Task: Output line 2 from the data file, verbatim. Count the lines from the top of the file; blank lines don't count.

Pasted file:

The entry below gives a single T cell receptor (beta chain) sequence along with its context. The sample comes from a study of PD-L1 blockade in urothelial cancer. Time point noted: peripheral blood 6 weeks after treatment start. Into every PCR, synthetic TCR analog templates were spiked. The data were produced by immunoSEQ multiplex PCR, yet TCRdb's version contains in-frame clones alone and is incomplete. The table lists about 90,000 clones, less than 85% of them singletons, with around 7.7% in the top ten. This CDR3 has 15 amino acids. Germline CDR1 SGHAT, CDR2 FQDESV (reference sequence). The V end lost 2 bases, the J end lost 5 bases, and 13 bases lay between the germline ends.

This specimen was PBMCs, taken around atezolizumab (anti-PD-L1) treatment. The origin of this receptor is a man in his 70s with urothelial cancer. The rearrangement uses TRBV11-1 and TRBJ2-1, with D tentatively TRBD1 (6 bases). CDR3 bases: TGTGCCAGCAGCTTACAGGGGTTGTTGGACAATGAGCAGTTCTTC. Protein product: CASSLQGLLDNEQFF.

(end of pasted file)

This specimen was PBMCs, taken around atezolizumab (anti-PD-L1) treatment. The origin of this receptor is a man in his 70s with urothelial cancer. The rearrangement uses TRBV11-1 and TRBJ2-1, with D tentatively TRBD1 (6 bases). CDR3 bases: TGTGCCAGCAGCTTACAGGGGTTGTTGGACAATGAGCAGTTCTTC. Protein product: CASSLQGLLDNEQFF.